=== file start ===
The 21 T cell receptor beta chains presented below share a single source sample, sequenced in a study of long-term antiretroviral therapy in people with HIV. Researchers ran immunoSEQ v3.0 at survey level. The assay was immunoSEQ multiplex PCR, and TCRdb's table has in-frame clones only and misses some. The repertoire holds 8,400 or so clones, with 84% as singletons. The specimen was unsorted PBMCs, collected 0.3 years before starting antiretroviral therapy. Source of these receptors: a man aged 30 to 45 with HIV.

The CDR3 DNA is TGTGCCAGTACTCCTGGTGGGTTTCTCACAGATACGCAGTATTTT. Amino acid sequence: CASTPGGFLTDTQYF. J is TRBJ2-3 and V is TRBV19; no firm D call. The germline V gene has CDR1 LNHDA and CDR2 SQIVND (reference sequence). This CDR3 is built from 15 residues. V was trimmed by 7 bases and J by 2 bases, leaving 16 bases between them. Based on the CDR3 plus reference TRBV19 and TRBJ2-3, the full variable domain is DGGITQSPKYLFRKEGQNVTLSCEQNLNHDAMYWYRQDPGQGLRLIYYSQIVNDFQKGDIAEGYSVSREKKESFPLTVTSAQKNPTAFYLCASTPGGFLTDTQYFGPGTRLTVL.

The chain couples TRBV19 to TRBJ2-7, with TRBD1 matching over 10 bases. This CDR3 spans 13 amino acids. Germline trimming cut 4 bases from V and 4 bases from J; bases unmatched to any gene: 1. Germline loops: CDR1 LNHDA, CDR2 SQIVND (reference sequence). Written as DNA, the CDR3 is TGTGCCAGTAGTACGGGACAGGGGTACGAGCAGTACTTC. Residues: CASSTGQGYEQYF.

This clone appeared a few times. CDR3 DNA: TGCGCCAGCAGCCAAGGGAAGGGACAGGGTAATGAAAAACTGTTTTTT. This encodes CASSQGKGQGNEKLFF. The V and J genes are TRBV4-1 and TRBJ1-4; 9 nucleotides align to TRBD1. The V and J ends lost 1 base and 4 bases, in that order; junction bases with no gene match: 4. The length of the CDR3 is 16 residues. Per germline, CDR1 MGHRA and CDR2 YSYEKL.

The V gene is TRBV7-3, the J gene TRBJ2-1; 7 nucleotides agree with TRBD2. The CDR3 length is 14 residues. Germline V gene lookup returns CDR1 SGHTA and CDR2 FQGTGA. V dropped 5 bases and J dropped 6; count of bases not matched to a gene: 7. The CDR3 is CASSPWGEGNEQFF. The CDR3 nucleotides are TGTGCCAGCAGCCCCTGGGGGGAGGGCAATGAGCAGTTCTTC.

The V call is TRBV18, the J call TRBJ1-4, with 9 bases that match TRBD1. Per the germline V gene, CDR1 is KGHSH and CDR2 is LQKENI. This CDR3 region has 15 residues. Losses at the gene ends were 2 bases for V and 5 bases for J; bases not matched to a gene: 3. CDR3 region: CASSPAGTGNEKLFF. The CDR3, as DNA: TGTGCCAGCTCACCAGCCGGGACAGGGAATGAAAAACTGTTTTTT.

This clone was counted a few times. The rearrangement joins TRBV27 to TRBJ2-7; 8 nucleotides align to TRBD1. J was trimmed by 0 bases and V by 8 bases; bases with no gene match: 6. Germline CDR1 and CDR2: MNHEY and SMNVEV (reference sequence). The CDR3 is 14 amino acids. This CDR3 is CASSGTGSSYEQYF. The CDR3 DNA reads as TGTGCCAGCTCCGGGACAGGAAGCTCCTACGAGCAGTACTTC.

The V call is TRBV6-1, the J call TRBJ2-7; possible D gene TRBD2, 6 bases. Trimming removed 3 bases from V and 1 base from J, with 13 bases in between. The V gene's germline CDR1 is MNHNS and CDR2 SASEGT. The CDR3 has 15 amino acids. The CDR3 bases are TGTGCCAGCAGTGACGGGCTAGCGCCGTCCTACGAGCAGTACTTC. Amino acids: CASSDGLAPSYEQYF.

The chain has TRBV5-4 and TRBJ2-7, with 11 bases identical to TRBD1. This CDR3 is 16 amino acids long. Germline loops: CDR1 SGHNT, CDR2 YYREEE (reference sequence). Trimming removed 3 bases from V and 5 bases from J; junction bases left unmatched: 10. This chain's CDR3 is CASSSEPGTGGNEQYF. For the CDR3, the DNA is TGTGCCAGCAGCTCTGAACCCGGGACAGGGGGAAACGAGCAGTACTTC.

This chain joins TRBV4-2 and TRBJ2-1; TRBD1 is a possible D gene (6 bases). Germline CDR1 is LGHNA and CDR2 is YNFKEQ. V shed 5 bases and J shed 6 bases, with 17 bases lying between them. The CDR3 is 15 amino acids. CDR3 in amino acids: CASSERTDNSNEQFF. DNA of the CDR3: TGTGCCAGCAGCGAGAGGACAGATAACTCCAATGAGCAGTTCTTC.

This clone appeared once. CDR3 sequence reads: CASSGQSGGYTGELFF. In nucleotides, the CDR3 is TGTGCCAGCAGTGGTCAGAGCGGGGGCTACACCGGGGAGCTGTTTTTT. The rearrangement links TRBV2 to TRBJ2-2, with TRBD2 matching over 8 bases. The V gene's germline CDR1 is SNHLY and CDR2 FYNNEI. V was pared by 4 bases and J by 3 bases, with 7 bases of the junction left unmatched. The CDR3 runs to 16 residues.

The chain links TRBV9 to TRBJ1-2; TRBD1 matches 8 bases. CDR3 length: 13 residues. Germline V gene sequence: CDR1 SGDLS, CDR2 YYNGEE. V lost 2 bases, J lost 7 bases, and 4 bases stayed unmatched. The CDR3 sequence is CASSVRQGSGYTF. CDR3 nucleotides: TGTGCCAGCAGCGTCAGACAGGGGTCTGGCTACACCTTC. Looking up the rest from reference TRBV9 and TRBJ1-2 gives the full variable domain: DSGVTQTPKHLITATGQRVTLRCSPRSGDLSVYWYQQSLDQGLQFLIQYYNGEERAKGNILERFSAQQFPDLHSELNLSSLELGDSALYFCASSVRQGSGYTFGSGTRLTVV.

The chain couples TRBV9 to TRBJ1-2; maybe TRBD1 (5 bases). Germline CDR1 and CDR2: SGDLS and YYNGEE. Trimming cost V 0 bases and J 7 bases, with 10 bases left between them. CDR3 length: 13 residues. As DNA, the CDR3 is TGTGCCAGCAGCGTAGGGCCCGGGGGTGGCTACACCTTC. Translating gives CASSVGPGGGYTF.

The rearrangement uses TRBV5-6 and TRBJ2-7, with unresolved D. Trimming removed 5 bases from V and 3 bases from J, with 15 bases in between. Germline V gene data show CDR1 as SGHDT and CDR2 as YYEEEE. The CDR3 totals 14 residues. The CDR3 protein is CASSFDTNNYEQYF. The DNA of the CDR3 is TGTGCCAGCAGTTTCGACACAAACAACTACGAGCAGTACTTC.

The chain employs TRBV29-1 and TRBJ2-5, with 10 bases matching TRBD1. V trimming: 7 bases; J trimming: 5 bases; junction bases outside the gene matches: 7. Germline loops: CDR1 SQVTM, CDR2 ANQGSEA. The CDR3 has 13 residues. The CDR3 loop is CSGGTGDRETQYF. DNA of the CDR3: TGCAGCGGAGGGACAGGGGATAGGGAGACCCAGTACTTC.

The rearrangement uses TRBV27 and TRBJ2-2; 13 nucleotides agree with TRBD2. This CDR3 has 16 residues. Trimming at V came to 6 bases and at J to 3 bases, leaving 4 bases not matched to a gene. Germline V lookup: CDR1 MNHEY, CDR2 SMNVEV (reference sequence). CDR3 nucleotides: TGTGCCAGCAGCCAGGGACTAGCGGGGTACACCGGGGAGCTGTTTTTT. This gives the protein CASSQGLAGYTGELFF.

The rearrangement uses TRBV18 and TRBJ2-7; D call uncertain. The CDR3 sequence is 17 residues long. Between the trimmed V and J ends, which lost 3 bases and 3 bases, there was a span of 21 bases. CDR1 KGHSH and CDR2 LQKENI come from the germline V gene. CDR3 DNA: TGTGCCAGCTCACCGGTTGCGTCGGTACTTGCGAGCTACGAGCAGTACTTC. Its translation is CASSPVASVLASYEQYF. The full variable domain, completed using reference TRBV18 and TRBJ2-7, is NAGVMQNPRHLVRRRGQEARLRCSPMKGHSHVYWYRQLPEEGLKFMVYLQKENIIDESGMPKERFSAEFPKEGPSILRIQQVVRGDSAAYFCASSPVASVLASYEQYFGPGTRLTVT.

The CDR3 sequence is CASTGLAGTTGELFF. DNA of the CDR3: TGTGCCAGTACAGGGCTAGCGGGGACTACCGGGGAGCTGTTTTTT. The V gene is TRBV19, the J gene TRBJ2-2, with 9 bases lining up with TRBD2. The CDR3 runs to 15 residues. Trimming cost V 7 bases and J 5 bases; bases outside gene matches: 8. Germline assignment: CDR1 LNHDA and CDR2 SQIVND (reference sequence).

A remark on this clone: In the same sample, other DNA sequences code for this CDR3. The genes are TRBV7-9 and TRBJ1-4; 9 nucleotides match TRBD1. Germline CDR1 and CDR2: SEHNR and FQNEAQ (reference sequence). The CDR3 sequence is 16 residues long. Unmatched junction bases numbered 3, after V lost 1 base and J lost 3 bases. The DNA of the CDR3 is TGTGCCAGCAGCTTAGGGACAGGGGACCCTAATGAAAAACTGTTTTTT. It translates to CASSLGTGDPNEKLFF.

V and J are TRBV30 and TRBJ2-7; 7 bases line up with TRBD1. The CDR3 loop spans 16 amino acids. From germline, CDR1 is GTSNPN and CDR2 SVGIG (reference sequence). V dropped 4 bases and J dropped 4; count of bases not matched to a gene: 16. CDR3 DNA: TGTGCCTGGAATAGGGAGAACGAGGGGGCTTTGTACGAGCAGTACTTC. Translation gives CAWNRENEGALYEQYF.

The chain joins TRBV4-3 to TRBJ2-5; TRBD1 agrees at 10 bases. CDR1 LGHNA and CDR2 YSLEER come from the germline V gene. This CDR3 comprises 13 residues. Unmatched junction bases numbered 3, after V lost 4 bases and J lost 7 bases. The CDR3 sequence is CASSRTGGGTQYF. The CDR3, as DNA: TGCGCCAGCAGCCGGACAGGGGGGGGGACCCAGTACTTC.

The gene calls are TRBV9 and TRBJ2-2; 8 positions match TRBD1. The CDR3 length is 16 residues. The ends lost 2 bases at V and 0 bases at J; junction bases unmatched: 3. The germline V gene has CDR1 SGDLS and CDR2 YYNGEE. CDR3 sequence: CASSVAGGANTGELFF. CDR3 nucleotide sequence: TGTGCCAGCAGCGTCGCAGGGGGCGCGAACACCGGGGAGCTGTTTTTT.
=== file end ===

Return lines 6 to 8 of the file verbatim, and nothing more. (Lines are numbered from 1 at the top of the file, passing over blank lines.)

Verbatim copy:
The V call is TRBV18, the J call TRBJ1-4, with 9 bases that match TRBD1. Per the germline V gene, CDR1 is KGHSH and CDR2 is LQKENI. This CDR3 region has 15 residues. Losses at the gene ends were 2 bases for V and 5 bases for J; bases not matched to a gene: 3. CDR3 region: CASSPAGTGNEKLFF. The CDR3, as DNA: TGTGCCAGCTCACCAGCCGGGACAGGGAATGAAAAACTGTTTTTT.

This clone was counted a few times. The rearrangement joins TRBV27 to TRBJ2-7; 8 nucleotides align to TRBD1. J was trimmed by 0 bases and V by 8 bases; bases with no gene match: 6. Germline CDR1 and CDR2: MNHEY and SMNVEV (reference sequence). The CDR3 is 14 amino acids. This CDR3 is CASSGTGSSYEQYF. The CDR3 DNA reads as TGTGCCAGCTCCGGGACAGGAAGCTCCTACGAGCAGTACTTC.

The V call is TRBV6-1, the J call TRBJ2-7; possible D gene TRBD2, 6 bases. Trimming removed 3 bases from V and 1 base from J, with 13 bases in between. The V gene's germline CDR1 is MNHNS and CDR2 SASEGT. The CDR3 has 15 amino acids. The CDR3 bases are TGTGCCAGCAGTGACGGGCTAGCGCCGTCCTACGAGCAGTACTTC. Amino acids: CASSDGLAPSYEQYF.